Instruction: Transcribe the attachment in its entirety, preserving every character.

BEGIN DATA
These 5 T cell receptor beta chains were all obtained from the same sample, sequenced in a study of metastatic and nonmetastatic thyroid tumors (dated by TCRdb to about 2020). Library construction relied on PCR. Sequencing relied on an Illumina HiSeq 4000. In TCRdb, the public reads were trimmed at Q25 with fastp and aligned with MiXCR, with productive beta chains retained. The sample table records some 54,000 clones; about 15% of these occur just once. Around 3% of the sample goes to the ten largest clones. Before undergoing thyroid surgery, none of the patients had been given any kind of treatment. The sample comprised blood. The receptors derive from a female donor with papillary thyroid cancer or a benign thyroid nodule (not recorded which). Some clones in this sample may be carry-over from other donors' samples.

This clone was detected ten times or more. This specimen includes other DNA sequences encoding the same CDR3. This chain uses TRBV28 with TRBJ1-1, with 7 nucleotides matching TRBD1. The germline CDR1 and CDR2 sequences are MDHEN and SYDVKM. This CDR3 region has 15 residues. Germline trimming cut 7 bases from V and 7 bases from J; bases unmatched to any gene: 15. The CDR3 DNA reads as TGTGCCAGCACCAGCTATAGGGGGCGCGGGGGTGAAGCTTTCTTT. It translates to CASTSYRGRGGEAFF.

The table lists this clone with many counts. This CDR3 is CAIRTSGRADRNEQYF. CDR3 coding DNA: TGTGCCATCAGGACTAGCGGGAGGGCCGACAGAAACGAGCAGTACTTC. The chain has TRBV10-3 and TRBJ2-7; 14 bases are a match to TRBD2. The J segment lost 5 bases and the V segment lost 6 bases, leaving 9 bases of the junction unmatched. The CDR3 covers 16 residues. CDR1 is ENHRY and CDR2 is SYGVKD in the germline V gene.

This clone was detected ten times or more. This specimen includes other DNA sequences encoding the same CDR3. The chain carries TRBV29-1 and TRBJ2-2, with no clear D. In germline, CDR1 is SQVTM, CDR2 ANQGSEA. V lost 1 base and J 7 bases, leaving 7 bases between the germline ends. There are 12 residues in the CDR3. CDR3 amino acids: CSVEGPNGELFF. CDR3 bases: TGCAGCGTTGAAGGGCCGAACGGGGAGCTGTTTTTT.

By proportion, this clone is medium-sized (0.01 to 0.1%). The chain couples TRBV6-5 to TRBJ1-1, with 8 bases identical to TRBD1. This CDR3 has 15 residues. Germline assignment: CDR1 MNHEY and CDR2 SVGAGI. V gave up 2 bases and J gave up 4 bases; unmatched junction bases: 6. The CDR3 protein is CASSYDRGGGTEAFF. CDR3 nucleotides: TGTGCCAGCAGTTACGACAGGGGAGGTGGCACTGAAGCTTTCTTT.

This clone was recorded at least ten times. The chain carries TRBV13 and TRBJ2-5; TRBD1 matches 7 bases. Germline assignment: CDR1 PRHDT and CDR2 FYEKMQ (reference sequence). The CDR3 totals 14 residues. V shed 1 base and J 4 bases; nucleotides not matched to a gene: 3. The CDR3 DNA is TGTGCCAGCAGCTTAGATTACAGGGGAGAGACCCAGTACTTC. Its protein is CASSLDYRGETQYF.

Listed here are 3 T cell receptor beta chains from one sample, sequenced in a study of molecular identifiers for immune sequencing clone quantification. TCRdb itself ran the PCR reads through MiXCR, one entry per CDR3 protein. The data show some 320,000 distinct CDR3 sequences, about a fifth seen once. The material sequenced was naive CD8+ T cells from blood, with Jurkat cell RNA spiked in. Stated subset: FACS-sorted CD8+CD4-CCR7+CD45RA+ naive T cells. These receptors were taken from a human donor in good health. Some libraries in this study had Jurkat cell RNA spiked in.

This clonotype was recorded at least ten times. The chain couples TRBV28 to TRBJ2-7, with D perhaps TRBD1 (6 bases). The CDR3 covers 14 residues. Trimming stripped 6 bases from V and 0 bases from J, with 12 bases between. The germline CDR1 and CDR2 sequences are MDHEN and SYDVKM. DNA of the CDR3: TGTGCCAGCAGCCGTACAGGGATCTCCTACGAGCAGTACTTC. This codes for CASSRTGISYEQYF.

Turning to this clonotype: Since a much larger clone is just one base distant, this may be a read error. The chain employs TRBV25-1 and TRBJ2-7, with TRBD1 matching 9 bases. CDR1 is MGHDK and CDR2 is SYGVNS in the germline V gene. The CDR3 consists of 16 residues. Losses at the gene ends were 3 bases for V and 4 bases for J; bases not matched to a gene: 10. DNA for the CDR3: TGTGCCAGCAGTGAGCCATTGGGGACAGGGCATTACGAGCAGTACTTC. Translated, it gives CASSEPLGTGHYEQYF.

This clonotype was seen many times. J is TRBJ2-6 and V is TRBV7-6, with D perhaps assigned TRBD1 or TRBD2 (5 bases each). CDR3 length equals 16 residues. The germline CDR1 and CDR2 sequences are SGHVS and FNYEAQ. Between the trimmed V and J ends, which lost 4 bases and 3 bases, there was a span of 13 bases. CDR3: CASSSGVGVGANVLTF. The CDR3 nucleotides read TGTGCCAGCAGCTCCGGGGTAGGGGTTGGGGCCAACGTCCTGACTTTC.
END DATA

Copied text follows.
These 5 T cell receptor beta chains were all obtained from the same sample, sequenced in a study of metastatic and nonmetastatic thyroid tumors (dated by TCRdb to about 2020). Library construction relied on PCR. Sequencing relied on an Illumina HiSeq 4000. In TCRdb, the public reads were trimmed at Q25 with fastp and aligned with MiXCR, with productive beta chains retained. The sample table records some 54,000 clones; about 15% of these occur just once. Around 3% of the sample goes to the ten largest clones. Before undergoing thyroid surgery, none of the patients had been given any kind of treatment. The sample comprised blood. The receptors derive from a female donor with papillary thyroid cancer or a benign thyroid nodule (not recorded which). Some clones in this sample may be carry-over from other donors' samples.

This clone was detected ten times or more. This specimen includes other DNA sequences encoding the same CDR3. This chain uses TRBV28 with TRBJ1-1, with 7 nucleotides matching TRBD1. The germline CDR1 and CDR2 sequences are MDHEN and SYDVKM. This CDR3 region has 15 residues. Germline trimming cut 7 bases from V and 7 bases from J; bases unmatched to any gene: 15. The CDR3 DNA reads as TGTGCCAGCACCAGCTATAGGGGGCGCGGGGGTGAAGCTTTCTTT. It translates to CASTSYRGRGGEAFF.

The table lists this clone with many counts. This CDR3 is CAIRTSGRADRNEQYF. CDR3 coding DNA: TGTGCCATCAGGACTAGCGGGAGGGCCGACAGAAACGAGCAGTACTTC. The chain has TRBV10-3 and TRBJ2-7; 14 bases are a match to TRBD2. The J segment lost 5 bases and the V segment lost 6 bases, leaving 9 bases of the junction unmatched. The CDR3 covers 16 residues. CDR1 is ENHRY and CDR2 is SYGVKD in the germline V gene.

This clone was detected ten times or more. This specimen includes other DNA sequences encoding the same CDR3. The chain carries TRBV29-1 and TRBJ2-2, with no clear D. In germline, CDR1 is SQVTM, CDR2 ANQGSEA. V lost 1 base and J 7 bases, leaving 7 bases between the germline ends. There are 12 residues in the CDR3. CDR3 amino acids: CSVEGPNGELFF. CDR3 bases: TGCAGCGTTGAAGGGCCGAACGGGGAGCTGTTTTTT.

By proportion, this clone is medium-sized (0.01 to 0.1%). The chain couples TRBV6-5 to TRBJ1-1, with 8 bases identical to TRBD1. This CDR3 has 15 residues. Germline assignment: CDR1 MNHEY and CDR2 SVGAGI. V gave up 2 bases and J gave up 4 bases; unmatched junction bases: 6. The CDR3 protein is CASSYDRGGGTEAFF. CDR3 nucleotides: TGTGCCAGCAGTTACGACAGGGGAGGTGGCACTGAAGCTTTCTTT.

This clone was recorded at least ten times. The chain carries TRBV13 and TRBJ2-5; TRBD1 matches 7 bases. Germline assignment: CDR1 PRHDT and CDR2 FYEKMQ (reference sequence). The CDR3 totals 14 residues. V shed 1 base and J 4 bases; nucleotides not matched to a gene: 3. The CDR3 DNA is TGTGCCAGCAGCTTAGATTACAGGGGAGAGACCCAGTACTTC. Its protein is CASSLDYRGETQYF.

Listed here are 3 T cell receptor beta chains from one sample, sequenced in a study of molecular identifiers for immune sequencing clone quantification. TCRdb itself ran the PCR reads through MiXCR, one entry per CDR3 protein. The data show some 320,000 distinct CDR3 sequences, about a fifth seen once. The material sequenced was naive CD8+ T cells from blood, with Jurkat cell RNA spiked in. Stated subset: FACS-sorted CD8+CD4-CCR7+CD45RA+ naive T cells. These receptors were taken from a human donor in good health. Some libraries in this study had Jurkat cell RNA spiked in.

This clonotype was recorded at least ten times. The chain couples TRBV28 to TRBJ2-7, with D perhaps TRBD1 (6 bases). The CDR3 covers 14 residues. Trimming stripped 6 bases from V and 0 bases from J, with 12 bases between. The germline CDR1 and CDR2 sequences are MDHEN and SYDVKM. DNA of the CDR3: TGTGCCAGCAGCCGTACAGGGATCTCCTACGAGCAGTACTTC. This codes for CASSRTGISYEQYF.

Turning to this clonotype: Since a much larger clone is just one base distant, this may be a read error. The chain employs TRBV25-1 and TRBJ2-7, with TRBD1 matching 9 bases. CDR1 is MGHDK and CDR2 is SYGVNS in the germline V gene. The CDR3 consists of 16 residues. Losses at the gene ends were 3 bases for V and 4 bases for J; bases not matched to a gene: 10. DNA for the CDR3: TGTGCCAGCAGTGAGCCATTGGGGACAGGGCATTACGAGCAGTACTTC. Translated, it gives CASSEPLGTGHYEQYF.

This clonotype was seen many times. J is TRBJ2-6 and V is TRBV7-6, with D perhaps assigned TRBD1 or TRBD2 (5 bases each). CDR3 length equals 16 residues. The germline CDR1 and CDR2 sequences are SGHVS and FNYEAQ. Between the trimmed V and J ends, which lost 4 bases and 3 bases, there was a span of 13 bases. CDR3: CASSSGVGVGANVLTF. The CDR3 nucleotides read TGTGCCAGCAGCTCCGGGGTAGGGGTTGGGGCCAACGTCCTGACTTTC.